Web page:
Some large shareholders are growing increasingly frustrated with Tysons Corner-based MicroStrategy after they say the company’s executives, primarily long-time chief executive Michael Saylor, have failed to adequately lift the value of its stock and articulate a long-term direction.
The conflict burst into public view last week when California-based Apex Capital penned a letter calling on MicroStrategy and its board to remove Saylor as chief executive, buy back $455 million in stock and reinstitute quarterly investor calls after a nine-year hiatus.
Apex isn’t alone in its criticism, though it is the only one so far to go public. Other investors interviewed for this story also complained about MicroStrategy’s languishing stock price and urged the company to buy back shares to help boost the value.
MicroStrategy spokesman Warren Getler wrote in a statement that the company’s board has previously approved a share buyback program and the company has used cash to purchase shares in the past. It may opt to do so again with the $350 million currently on its balance sheet.
“While some would prefer that the company use this money to buy back the company’s stock, the company believes that it is in the best position to determine the appropriate use of these funds to secure the long-standing position of the organization,” the statement said.
Apex expressed concerns last week that Saylor no longer remains focused on the company’s core business after 24 years at the helm. Instead, Apex cited Saylor’s recent appearances on Fox Business News in which he touted his book on mobile technology and a product the firm does not consider core to MicroStrategy’s offerings. Apex also cited photos on social media of Saylor at parties and on his yacht in Saint Lucia, Grenada and other exotic locales as signs that his commitment has lapsed.
“This is, frankly, a highly unusual situation where the company’s conduct is sufficiently egregious to have earned it pariah status,” Gil Simon, Apex Capital’s portfolio manager for technology and entertainment, said in an interview last week.
Apex Capital holds 467,100 shares of MicroStrategy stock, according to the letter. That represents 5.15 percent of MicroStategy’s outstanding Class A shares. Apex has been an investor in MicroStrategy for two years, Simon said.
MicroStrategy creates software and mobile applications that other companies use to crunch their data and make more informed business decisions. Recently, it has expanded into office security with the creation of identification software called Usher that gives approved employees access to buildings and computer networks.
Shareholders said they would like to see Saylor remain with the company as a chairman or technical adviser, but define the role such that he no longer has direct management over day-to-day operations.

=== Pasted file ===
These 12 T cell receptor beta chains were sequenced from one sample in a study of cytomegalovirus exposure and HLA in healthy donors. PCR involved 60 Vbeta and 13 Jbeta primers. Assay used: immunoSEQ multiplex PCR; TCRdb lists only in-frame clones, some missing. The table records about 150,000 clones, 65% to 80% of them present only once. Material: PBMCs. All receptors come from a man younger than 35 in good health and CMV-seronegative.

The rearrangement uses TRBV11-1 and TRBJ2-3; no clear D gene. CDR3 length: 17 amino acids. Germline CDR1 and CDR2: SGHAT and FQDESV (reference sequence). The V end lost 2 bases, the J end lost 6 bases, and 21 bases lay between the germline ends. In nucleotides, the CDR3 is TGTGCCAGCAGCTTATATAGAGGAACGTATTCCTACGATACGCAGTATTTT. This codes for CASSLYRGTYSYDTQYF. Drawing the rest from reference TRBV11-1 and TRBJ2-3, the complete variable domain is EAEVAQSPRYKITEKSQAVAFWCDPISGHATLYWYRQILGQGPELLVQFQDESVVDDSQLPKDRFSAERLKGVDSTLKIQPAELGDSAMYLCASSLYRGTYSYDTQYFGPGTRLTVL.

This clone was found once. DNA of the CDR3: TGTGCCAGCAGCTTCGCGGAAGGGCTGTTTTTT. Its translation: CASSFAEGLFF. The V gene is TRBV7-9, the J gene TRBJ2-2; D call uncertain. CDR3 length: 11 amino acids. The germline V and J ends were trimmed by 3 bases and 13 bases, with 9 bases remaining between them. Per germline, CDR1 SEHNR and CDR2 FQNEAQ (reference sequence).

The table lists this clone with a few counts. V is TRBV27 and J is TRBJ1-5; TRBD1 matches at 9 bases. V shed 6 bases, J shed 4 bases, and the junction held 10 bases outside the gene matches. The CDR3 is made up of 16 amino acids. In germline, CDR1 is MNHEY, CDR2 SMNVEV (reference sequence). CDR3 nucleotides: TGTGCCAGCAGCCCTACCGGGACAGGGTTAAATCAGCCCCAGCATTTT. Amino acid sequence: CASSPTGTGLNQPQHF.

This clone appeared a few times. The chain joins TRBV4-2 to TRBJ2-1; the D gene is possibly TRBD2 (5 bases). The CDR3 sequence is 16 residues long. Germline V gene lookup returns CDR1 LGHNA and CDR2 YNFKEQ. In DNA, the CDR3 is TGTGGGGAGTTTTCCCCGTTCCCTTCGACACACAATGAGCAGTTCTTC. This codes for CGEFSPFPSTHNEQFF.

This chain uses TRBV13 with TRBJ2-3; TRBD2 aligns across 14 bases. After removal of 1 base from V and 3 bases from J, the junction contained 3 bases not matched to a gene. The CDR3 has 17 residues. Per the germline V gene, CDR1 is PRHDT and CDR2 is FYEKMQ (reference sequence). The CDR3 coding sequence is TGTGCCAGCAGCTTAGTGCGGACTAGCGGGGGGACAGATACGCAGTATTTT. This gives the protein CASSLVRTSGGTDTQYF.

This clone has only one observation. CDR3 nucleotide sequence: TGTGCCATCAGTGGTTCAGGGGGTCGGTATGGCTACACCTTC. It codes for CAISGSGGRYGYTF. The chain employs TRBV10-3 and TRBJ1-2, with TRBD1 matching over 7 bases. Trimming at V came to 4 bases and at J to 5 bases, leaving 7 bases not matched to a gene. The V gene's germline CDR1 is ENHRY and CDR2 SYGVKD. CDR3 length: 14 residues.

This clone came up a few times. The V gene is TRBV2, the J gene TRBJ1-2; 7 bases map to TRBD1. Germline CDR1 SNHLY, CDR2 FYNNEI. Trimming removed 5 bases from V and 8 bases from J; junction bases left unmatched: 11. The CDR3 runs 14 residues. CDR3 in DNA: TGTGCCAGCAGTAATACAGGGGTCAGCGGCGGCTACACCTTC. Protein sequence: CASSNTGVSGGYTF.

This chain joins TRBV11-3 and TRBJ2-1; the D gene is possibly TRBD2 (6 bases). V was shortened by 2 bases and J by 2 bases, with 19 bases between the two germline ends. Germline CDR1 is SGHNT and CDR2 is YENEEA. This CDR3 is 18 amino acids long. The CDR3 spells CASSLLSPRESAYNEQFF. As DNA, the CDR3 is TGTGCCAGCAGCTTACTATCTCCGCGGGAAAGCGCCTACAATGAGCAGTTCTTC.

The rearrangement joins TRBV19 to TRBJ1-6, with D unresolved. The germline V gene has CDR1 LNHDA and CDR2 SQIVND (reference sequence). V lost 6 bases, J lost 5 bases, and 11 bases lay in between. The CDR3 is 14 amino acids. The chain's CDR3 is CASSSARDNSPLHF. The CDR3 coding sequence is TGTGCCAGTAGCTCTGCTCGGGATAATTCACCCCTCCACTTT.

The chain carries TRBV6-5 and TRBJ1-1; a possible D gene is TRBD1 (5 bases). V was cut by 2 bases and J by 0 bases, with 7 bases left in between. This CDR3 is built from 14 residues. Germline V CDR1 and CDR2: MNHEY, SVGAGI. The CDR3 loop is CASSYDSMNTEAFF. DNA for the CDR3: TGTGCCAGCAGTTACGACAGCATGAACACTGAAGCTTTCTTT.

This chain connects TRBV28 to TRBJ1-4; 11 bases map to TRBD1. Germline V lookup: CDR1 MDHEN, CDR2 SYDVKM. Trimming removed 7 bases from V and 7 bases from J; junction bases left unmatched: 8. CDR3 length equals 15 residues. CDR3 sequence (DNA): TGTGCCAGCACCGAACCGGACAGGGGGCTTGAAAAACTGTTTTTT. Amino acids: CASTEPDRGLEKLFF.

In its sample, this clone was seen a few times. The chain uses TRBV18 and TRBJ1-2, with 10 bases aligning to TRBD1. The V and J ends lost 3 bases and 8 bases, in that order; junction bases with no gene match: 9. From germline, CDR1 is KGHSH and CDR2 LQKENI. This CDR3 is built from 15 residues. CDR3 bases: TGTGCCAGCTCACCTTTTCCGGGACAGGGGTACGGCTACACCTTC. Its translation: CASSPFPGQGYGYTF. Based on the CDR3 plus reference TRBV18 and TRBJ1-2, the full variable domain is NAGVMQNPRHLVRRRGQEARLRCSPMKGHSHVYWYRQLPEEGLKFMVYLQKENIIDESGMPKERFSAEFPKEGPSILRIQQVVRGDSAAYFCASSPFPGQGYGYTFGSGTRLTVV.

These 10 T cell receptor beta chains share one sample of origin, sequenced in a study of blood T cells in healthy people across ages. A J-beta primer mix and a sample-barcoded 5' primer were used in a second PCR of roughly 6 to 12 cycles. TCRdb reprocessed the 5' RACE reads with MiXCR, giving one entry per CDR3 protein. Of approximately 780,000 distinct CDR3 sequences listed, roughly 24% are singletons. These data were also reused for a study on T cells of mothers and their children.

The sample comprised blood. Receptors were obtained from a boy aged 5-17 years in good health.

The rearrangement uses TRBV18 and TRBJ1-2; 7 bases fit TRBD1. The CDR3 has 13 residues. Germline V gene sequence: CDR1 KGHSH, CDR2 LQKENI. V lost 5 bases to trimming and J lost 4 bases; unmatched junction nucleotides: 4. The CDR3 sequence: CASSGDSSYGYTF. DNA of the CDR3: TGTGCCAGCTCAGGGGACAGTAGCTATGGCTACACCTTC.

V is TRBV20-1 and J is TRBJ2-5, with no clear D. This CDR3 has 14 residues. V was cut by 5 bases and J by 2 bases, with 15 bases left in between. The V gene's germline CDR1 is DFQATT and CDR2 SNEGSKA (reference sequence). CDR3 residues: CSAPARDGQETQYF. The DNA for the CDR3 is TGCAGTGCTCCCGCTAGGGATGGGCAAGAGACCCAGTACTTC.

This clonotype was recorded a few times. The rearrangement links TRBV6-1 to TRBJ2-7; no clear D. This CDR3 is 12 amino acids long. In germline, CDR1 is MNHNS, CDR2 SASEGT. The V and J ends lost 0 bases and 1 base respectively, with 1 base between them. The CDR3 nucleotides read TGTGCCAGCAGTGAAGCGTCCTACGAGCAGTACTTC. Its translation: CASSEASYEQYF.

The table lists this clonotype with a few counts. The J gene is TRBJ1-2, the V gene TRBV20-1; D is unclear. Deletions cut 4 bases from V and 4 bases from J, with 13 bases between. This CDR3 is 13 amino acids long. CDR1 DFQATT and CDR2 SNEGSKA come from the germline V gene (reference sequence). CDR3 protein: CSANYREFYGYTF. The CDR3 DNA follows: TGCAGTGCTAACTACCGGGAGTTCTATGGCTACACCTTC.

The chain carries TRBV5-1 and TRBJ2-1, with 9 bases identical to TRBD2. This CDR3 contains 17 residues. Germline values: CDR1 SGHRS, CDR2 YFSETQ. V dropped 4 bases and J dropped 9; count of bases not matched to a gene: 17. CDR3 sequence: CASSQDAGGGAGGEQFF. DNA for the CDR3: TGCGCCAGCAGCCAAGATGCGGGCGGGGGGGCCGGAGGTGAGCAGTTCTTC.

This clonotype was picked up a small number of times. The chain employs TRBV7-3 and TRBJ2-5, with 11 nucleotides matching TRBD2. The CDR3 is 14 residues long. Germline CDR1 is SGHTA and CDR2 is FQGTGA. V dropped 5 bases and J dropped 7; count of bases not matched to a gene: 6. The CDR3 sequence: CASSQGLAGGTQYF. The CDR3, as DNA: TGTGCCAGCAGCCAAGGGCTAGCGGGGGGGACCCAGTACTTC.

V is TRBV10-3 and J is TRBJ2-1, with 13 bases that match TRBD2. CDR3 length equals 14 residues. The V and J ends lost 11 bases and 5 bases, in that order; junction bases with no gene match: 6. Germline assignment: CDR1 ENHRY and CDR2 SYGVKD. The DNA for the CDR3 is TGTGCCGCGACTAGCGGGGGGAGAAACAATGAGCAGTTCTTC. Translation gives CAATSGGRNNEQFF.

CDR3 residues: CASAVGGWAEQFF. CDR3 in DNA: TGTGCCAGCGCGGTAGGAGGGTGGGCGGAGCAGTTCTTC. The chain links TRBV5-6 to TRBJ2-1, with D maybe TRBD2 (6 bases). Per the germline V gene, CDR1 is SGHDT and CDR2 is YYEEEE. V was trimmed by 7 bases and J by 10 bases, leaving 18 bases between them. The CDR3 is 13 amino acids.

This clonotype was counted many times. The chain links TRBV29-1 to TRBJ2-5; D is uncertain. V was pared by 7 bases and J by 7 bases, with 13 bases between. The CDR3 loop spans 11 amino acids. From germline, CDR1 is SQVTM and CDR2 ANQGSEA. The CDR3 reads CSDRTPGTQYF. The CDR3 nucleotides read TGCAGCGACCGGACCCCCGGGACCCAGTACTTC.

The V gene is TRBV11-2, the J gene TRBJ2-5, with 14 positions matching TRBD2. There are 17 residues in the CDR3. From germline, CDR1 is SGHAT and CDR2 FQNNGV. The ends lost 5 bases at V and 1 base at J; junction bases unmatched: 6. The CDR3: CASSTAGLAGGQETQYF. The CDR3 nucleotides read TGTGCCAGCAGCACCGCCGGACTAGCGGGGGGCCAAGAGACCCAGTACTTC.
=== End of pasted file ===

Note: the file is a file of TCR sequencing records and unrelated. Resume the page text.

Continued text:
“I listen to his speeches, I see how the company is run, I talk to people inside the company and I think he is off looking at things that are going to deliver results in five to 10 years and not focused on maximizing the business today,” said one large shareholder, who spoke on the condition of anonymity because the firm has a policy against discussing specific companies.
“We think the products and their business are well positioned and are actually best-of-breed kind of strong products, but how the company has managed its business and managed its balance sheet are frankly the issues,” the shareholder added.
Those issues include poor communication from the company, which decided nine years ago it would no longer conduct quarterly calls or appear at conferences with investors. That approach, investors said, has resulted in the firm’s stock lagging behind other software firms.
“While the practice of not offering financial guidance is something that some on Wall Street would prefer we modify, MicroStrategy, and presumably the other companies that have adopted this practice, believe that it can best and most accurately comment on the past and not predict future financial results,” the company said in a statement.
MicroStrategy’s stock price closed at $124.02 Friday, up 29 cents or 0.23 percent, compared to the day before. The price has dipped as low as $82.72 and climbed as high as $134 in the past year.
“I’m OK with keeping a low profile with respect to conference calls and appearing at conferences, but if doing so results in a grossly undervalued stock, you have to take advantage of it,” the shareholder said.
Apex’s Simon said he believes the stock could triple if the company changes its management and better communicates goals.
“We get paid to make money for our investors, and we like the company,” Simon said. “We like the product. They’re a leader in their field, the business model is sound and the opportunity for capital return is phenomenal.”